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On this Thanksgiving, a quick note of thanks

As we celebrate Thanksgiving here in the US today, I wanted to send out a quick note of thanks to all of you: for reading my words, for providing encouragement as I continue my blogging journey, and for engaging in some really amazing conversation along the way. I have a lot to be thankful for this year, but there is one group of folks I want to recognize in particular: those developers who work extra hard to ensure their apps are accessible.

There are many developers who work tirelessly to make their apps accessible, not because they necessarily have to, but because they simply realize it’s the right thing to do. There are many accessibility resources out there that can help developers make their apps accessible, but finding those resources, understanding them, and figuring out how to implement them can be a real challenge, especially for developers with extremely limited resources.

I’d like to encourage everyone to think about an app that makes a real difference to them, whether for accessibility or other reasons, and consider writing the developer a positive review of thanks today. I’ve spoken with many developers who have indicated to me that while it may seem like a small thing, positive reviews make a real difference. First, the more stars an app receives, the more likely it will be discovered by others. Second, a kind review is a great way to show appreciation in a public way. And finally, your review might make a difference to someone who appreciates the hard work a developer has put into making their app accessible — I know I’ve felt more comfortable purchasing apps when I see a review like, “works well with VoiceOver” or “very accessible”. Writing a quick review is a great way to say thank you, it’s something that makes a real difference, something that is appreciated, and something that only takes a few minutes to do.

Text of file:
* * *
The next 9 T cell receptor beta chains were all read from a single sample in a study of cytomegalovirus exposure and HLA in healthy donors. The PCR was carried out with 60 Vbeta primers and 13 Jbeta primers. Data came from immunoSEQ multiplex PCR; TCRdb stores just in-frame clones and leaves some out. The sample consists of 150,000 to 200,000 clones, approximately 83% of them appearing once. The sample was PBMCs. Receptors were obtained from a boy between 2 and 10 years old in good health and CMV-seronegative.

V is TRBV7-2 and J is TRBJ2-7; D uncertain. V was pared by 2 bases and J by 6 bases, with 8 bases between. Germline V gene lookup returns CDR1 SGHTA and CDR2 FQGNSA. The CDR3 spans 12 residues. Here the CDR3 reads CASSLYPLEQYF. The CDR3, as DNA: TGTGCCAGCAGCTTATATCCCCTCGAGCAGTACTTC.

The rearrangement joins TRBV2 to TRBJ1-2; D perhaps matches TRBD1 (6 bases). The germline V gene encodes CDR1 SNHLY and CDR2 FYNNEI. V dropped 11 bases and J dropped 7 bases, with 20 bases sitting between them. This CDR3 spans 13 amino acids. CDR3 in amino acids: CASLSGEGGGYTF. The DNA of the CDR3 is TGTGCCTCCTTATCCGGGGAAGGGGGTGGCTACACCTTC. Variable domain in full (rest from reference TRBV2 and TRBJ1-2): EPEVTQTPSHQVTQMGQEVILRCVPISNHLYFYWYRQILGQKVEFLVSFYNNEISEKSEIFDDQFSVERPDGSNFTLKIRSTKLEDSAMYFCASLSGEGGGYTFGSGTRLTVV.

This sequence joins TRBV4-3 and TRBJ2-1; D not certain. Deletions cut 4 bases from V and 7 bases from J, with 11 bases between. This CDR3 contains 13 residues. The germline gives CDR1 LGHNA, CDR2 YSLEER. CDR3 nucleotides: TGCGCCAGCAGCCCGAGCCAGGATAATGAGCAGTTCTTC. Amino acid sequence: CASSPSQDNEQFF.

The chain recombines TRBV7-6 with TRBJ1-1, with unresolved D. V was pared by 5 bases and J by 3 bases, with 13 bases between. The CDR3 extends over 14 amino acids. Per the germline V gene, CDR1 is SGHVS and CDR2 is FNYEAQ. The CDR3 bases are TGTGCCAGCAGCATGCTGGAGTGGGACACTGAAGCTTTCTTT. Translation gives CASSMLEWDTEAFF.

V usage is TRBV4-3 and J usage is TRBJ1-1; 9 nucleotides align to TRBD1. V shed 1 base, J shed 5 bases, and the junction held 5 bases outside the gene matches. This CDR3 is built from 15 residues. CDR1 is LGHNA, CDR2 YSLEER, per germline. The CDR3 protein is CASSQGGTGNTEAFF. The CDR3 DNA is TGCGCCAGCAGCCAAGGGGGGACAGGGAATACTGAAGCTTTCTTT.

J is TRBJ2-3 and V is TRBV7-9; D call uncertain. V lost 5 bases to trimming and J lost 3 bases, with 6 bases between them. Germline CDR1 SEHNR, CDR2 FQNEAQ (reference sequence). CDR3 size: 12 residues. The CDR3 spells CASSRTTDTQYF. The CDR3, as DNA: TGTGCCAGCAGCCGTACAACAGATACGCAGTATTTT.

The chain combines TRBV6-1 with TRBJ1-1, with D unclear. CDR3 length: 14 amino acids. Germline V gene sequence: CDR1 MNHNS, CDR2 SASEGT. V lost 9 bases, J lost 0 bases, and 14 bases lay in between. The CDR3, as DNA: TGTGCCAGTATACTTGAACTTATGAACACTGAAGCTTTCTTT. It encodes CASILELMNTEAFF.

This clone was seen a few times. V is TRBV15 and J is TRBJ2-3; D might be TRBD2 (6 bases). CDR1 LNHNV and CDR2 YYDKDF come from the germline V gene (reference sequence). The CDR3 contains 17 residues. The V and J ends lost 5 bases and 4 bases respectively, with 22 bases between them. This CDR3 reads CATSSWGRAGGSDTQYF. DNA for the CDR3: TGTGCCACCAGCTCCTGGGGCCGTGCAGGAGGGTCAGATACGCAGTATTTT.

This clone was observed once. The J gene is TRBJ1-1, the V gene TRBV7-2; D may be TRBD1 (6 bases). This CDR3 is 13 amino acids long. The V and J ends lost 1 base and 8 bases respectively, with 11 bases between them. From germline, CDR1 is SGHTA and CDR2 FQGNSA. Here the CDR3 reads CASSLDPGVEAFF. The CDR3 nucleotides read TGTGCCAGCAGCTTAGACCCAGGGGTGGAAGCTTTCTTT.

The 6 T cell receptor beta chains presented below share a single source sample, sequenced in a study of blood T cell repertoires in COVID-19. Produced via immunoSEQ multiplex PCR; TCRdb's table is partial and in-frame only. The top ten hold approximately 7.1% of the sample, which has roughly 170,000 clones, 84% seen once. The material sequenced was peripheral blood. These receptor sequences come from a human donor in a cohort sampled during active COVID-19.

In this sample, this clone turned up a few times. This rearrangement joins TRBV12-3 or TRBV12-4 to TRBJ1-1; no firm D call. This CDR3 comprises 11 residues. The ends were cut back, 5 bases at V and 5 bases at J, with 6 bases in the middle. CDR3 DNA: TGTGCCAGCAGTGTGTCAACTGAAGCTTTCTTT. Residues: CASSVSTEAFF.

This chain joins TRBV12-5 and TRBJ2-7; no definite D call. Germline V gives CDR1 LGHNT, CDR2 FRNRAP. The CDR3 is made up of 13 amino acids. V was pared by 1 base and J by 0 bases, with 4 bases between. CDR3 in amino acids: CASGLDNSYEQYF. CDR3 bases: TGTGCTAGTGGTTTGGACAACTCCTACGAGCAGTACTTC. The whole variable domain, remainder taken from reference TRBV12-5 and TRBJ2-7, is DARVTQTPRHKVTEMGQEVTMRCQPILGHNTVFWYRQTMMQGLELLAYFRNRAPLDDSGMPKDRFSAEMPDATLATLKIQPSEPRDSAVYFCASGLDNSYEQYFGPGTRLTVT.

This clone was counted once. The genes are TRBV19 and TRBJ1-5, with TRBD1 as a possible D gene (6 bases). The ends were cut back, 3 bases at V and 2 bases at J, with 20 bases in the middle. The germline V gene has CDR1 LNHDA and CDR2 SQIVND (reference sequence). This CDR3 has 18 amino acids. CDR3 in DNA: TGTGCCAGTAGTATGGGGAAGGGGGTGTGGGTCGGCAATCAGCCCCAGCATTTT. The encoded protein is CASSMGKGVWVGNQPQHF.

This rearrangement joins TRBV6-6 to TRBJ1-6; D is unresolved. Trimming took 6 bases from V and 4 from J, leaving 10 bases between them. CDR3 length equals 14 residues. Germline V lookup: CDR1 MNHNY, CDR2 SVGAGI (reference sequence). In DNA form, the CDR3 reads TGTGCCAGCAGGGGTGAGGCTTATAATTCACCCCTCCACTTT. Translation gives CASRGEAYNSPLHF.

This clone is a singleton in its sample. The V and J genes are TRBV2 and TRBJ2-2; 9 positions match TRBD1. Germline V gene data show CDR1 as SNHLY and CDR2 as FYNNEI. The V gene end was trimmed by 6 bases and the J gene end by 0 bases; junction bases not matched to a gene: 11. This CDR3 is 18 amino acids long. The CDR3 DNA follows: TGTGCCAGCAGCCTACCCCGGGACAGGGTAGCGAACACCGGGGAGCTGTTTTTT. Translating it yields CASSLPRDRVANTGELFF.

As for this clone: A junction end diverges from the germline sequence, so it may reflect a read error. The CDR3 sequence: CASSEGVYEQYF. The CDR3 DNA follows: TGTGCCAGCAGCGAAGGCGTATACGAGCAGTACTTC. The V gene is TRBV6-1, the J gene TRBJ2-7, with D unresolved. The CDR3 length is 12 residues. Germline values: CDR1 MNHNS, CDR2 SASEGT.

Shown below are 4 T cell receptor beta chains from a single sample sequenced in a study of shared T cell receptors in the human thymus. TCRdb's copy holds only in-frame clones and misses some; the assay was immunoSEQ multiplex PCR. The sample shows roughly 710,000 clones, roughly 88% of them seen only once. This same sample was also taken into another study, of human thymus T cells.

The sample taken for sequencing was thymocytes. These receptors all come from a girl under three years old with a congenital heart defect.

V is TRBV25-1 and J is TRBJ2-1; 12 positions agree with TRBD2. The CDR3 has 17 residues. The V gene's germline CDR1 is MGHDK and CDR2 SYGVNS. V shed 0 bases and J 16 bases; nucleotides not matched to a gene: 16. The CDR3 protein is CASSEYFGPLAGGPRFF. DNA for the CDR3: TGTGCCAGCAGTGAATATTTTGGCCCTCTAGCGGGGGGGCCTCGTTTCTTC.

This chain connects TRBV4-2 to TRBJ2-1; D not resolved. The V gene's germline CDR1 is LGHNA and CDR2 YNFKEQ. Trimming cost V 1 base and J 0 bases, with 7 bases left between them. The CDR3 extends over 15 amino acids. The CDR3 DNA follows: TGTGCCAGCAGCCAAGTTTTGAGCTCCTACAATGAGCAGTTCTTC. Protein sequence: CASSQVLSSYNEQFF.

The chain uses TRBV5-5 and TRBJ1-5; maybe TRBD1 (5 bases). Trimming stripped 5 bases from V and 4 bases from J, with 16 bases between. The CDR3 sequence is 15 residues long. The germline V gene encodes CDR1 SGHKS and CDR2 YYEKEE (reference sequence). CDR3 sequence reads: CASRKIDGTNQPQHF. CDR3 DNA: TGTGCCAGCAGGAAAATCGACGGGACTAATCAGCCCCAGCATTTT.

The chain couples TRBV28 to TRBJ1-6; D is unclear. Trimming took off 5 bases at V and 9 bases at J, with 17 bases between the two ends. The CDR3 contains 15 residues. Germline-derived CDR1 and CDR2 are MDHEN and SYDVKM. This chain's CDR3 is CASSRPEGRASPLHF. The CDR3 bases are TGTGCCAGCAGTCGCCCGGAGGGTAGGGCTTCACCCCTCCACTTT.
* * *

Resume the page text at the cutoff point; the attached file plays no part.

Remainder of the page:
Again, thank you all for reading my words, supporting me, and for continuing the conversation. To those who celebrate, have a happy Thanksgiving.